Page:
Date: August 7th, 2021
Guest Skeptic: Dr. Susanne (Susy) DeMeester is an Emergency Physician practicing at St. Charles Medical Center in Bend, Oregon. She has been very involved with EMRAP’s CorePendium as the cardiovascular section editor and has a chapter coming out soon on women and acute coronary syndrome.
Dr. DeMeester was on SGEM#222 as part of the SGEMHOP series. She was the lead author of a study looked at whether an emergency department algorithm for atrial fibrillation management decrease the number of patients admitted to hospital.
The SGEM Bottom Line: There are clearly patients with primary atrial fibrillation who can be managed safely as outpatients. There are no evidence-based criteria for identifying high-risk patients who require admission, so for now we will have to rely on clinical judgement.
The person lamented that it would be nice if a cardiac case scenario was of a female patient. This made me review past SGEM episodes which confirmed there has been a gender bias. While there were a half-dozen episodes that did have female patients, they were the minority. So, I felt a good way to address the issue would be to invite an expert like Dr. DeMeester to discuss this gender bias.
This is not the first SGEM episode that has addressed the gender gap in the house of medicine. I had the honour of presenting at the 2019 FeminEM conference called Female Idea Exchange (FIX19).
My FIX19 talk was called from Evidence-Based Medicine to Feminist-Based Medicine. It looked at the three pillars of EBM: relevant scientific literature, clinicians, and patients. I realized that each of the three pillars contained biases against women. In the presentation, multiple references were provided to support the claim that a gender gap does exist.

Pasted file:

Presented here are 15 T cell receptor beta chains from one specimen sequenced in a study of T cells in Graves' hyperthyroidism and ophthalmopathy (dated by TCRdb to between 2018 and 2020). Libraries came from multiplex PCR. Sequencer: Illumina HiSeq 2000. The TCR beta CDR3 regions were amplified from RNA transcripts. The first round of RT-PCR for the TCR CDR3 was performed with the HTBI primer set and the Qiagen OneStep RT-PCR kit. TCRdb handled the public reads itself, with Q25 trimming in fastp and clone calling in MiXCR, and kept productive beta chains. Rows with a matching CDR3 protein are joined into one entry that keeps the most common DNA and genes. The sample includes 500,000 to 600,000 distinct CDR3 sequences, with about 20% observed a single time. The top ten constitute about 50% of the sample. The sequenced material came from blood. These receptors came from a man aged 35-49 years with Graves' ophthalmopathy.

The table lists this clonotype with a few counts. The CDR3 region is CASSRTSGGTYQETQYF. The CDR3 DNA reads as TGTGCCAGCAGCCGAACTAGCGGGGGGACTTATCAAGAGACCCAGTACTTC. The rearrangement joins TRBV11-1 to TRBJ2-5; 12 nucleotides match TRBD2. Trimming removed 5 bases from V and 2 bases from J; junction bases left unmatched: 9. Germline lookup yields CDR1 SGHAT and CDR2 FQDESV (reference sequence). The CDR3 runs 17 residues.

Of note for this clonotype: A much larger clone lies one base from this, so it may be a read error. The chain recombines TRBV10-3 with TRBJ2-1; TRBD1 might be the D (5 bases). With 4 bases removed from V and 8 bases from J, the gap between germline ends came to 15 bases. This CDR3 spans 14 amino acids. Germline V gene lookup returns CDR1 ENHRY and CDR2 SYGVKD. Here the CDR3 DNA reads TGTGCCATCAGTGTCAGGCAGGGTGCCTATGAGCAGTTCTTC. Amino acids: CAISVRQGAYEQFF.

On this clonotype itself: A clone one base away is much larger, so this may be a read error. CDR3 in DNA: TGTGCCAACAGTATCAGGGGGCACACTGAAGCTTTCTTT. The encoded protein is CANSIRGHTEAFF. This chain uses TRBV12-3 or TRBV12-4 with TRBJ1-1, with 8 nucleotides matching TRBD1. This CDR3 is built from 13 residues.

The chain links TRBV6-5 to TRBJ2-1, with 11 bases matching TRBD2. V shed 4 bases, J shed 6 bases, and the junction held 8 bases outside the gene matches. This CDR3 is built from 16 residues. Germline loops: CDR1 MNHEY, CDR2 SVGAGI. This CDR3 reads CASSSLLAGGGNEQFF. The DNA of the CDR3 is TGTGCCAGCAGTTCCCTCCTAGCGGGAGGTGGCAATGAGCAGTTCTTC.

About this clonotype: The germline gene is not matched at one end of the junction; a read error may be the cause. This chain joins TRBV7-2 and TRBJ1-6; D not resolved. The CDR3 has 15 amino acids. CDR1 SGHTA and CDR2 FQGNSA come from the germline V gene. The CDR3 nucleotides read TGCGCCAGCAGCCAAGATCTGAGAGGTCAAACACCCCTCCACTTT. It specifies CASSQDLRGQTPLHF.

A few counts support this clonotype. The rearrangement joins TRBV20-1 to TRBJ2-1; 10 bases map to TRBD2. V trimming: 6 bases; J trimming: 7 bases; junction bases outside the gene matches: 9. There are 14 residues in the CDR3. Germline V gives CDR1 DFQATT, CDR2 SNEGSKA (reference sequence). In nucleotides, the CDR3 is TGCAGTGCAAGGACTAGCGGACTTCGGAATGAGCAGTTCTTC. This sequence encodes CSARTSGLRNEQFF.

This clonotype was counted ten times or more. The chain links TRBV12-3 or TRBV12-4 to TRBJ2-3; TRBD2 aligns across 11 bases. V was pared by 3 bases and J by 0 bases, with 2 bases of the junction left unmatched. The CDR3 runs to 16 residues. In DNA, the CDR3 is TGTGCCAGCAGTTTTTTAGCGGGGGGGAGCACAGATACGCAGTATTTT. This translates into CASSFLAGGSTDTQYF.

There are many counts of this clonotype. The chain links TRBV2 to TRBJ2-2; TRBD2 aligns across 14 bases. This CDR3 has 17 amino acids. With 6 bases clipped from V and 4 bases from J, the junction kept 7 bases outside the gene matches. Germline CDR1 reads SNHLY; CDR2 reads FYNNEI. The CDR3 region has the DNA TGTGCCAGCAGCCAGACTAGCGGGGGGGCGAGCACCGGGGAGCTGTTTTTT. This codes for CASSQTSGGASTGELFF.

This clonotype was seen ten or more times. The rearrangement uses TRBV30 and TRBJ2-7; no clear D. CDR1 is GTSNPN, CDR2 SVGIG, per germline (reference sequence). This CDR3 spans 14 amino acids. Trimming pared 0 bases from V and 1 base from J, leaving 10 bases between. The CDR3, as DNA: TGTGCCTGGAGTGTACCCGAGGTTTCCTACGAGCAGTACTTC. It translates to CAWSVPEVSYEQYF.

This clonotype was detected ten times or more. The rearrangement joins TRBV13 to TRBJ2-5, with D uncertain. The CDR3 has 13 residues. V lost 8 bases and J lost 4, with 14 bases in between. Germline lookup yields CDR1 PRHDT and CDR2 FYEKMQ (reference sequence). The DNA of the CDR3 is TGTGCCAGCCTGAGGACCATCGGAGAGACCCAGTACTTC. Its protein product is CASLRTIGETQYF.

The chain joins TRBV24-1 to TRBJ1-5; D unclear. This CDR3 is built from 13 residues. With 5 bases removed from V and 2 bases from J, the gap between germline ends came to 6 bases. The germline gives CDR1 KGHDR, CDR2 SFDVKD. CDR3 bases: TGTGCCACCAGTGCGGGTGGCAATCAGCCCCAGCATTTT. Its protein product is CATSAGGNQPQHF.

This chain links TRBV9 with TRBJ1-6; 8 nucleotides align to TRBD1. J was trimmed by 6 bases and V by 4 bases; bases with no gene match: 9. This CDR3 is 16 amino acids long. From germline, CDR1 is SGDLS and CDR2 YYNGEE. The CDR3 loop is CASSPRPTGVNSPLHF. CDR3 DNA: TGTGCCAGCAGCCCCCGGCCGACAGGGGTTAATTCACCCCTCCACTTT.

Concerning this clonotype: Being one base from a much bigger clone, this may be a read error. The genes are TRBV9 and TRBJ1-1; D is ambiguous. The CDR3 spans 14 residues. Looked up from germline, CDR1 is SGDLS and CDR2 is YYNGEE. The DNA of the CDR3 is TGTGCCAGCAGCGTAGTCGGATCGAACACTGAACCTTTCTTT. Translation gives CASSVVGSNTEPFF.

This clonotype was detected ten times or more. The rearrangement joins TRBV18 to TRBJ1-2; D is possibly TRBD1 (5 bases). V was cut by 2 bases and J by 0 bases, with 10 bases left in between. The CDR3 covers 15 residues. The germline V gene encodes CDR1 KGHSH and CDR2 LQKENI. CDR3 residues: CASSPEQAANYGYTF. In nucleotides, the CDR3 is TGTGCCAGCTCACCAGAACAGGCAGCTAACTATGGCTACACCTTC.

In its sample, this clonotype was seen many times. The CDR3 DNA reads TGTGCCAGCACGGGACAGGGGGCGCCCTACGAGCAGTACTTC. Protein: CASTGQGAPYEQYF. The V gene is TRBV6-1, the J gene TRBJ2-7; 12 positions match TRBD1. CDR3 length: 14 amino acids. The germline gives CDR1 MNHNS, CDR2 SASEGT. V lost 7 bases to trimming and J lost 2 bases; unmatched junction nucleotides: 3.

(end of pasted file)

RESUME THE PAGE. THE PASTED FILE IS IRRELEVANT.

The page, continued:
The conclusion from the FIX19 talk was that we should be moving from Evidence-Based Medicine (nerdy and male dominated) to Feminist-Based Medicine (recognizing the inequities in the house of medicine) to Gender-Based Medicine (acknowledging the spectrum of gender and sexuality) and ultimately to Humanist- Based Medicine.
The SGEM did a regular critical appraisal of a recent publication with Dr. Ester Choo (SGEM#248). It covered the study published in AEM looking at the continuation of gender disparities among academic emergency physicians (Wiler et al AEM 2019).
We also did an entire SGEM Xtra episode with Dr. Michelle Cohen on the broader issue of the gender pay gap (SGEM Xtra: Money, Money, Money It’s A Rich Man’s World – In the House of Medicine). This was based on the Canadian Medical Association Journal article focusing on closing the gender pay gap in Canada (Cohen and Kiren 2020).
Five questions about gender disparities when it comes to cardiovascular disease.
- What is the burden of cardiovascular disease in females and is it the same as males?
- We know females are often excluded from being subjects in medical research. Are female represented proportionally in cardiovascular disease clinical research?
- Are there differences between males and females with regards to cardiovascular disease risk factors?
- Do females who have a cardiovascular event present differently to the emergency department?
- Have any sex differences been identified in the treatment and outcomes of females with cardiovascular events?
Please listen to the SGEM podcast to hear Dr. DeMeester’s answers to these five questions.
What can be done to address this gender gap?
The Lancet gathered a group of international experts to answer this question. The commission published recommendations to reduce the global burden of cardiovascular disease in women by 2030 (Vogel et al). This Includes:
- Acknowledging the current burden of disease
- Raising awareness about the differences in presentations and sex-specific and under-recognized risk factors
- Increasing the number of women included in clinical trials
The European Society of Cardiology supported this initiative. They published an article called: Cardiovascular Disease in Women – Reducing the gender gap in prevention, diagnosis and treatment of cardiovascular disease.
The Lancet also created a number of infographics to help with the knowledge translation of these recommendations.
The SGEM will be back next episode doing a structured critical appraisal of a recent publication. Trying to cut the knowledge translation window down from over ten years to less than one year using the power of social media. The ultimate goal of the SGEM is for patients get the best care, based on the best evidence.
Remember to be skeptical of anything you learn, even if you heard it on the Skeptics’ Guide to Emergency Medicine.
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